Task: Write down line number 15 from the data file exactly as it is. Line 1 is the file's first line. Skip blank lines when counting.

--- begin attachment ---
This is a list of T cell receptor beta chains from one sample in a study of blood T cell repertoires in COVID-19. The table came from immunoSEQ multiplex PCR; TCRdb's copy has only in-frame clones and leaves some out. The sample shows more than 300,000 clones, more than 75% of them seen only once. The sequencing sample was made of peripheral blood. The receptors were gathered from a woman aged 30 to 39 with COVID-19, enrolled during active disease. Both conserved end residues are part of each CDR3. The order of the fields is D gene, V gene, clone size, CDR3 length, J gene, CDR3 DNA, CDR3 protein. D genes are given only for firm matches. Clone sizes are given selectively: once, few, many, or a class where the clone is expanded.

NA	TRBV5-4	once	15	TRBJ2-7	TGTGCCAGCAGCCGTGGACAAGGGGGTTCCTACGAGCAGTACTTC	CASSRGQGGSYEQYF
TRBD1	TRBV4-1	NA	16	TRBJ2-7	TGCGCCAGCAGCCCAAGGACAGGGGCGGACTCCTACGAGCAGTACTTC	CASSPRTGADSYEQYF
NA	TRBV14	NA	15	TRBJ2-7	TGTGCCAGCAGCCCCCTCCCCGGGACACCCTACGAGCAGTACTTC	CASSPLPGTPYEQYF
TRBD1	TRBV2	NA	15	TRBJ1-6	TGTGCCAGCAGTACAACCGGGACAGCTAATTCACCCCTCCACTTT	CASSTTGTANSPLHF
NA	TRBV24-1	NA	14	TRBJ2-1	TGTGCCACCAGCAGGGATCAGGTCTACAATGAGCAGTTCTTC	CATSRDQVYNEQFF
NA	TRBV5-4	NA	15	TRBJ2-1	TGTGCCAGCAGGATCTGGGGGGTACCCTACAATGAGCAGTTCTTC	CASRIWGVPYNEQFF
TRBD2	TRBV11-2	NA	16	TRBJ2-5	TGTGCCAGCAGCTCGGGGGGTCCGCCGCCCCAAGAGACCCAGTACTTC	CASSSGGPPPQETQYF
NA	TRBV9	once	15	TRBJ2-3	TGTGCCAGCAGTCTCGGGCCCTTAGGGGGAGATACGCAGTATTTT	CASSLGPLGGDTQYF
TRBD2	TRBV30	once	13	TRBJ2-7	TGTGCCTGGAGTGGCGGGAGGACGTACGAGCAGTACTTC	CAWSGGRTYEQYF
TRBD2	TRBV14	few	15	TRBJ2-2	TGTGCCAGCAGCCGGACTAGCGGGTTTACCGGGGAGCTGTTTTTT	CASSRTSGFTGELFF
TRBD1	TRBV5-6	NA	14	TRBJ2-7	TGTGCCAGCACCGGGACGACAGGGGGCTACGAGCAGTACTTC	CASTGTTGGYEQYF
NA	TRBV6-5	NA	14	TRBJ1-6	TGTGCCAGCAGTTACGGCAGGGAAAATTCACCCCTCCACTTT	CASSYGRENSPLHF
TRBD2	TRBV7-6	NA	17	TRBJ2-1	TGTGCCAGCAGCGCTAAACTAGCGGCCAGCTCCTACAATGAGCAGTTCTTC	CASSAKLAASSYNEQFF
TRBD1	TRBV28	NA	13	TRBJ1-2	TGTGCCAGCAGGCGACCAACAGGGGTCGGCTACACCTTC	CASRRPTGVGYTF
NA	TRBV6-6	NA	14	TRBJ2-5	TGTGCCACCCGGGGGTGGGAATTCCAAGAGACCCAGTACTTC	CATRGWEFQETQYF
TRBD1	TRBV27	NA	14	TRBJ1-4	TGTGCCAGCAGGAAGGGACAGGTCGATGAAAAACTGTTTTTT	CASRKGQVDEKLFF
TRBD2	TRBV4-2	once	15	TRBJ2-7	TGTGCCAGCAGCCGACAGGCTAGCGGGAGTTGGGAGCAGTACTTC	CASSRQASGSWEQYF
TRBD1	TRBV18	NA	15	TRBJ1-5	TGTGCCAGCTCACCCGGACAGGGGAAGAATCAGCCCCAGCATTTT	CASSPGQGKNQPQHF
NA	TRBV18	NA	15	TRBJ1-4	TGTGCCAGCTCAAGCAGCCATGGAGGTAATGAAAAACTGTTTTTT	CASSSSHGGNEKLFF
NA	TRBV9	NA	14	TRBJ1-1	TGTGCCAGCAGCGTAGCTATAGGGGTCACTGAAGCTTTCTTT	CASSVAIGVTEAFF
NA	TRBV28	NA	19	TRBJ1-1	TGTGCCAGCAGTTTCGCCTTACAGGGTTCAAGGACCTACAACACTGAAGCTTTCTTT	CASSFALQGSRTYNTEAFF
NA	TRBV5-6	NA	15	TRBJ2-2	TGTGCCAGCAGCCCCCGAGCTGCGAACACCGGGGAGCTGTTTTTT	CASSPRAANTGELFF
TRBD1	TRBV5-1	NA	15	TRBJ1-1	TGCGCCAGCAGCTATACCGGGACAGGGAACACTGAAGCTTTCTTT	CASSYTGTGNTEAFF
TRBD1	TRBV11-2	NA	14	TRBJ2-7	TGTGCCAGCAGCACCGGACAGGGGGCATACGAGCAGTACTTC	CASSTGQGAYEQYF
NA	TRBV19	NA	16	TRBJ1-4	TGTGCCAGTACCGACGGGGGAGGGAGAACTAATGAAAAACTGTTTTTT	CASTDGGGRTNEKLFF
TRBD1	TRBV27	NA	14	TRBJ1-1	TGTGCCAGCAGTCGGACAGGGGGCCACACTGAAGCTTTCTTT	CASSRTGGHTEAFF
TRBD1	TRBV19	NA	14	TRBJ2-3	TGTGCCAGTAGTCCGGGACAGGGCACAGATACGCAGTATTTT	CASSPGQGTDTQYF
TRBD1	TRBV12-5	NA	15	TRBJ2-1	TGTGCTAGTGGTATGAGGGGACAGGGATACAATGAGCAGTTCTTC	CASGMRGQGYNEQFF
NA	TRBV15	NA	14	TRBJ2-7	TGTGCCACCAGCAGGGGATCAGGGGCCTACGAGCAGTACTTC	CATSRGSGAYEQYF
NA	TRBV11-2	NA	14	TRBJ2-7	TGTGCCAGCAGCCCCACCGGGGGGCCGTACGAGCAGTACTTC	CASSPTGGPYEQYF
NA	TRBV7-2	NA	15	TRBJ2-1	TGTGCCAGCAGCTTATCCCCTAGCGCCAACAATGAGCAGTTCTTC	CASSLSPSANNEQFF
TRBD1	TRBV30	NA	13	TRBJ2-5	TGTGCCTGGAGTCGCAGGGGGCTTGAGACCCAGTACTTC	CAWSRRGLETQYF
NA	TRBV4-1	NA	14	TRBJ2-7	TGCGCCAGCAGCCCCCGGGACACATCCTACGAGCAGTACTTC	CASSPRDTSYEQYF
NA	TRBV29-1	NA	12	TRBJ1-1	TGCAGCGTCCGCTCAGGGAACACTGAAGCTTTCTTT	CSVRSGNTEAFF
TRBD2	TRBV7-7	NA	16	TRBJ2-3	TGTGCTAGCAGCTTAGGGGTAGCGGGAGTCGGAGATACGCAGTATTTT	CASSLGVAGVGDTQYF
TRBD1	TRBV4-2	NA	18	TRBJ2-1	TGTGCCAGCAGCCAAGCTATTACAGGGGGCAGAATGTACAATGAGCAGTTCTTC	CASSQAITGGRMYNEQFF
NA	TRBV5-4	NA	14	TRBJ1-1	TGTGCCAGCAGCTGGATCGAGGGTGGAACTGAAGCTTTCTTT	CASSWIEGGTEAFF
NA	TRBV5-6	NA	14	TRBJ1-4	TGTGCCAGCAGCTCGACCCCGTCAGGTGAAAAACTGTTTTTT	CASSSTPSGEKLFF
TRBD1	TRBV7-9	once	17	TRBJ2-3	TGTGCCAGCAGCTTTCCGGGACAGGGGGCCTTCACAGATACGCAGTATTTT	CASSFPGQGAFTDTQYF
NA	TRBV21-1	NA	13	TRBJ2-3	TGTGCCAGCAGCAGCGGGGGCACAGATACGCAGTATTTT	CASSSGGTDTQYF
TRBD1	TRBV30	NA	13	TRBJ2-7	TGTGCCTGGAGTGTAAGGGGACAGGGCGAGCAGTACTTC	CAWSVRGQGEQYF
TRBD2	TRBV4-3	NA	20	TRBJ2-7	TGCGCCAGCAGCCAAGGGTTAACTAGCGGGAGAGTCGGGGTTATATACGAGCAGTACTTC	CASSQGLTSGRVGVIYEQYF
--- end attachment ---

TRBD1	TRBV28	NA	13	TRBJ1-2	TGTGCCAGCAGGCGACCAACAGGGGTCGGCTACACCTTC	CASRRPTGVGYTF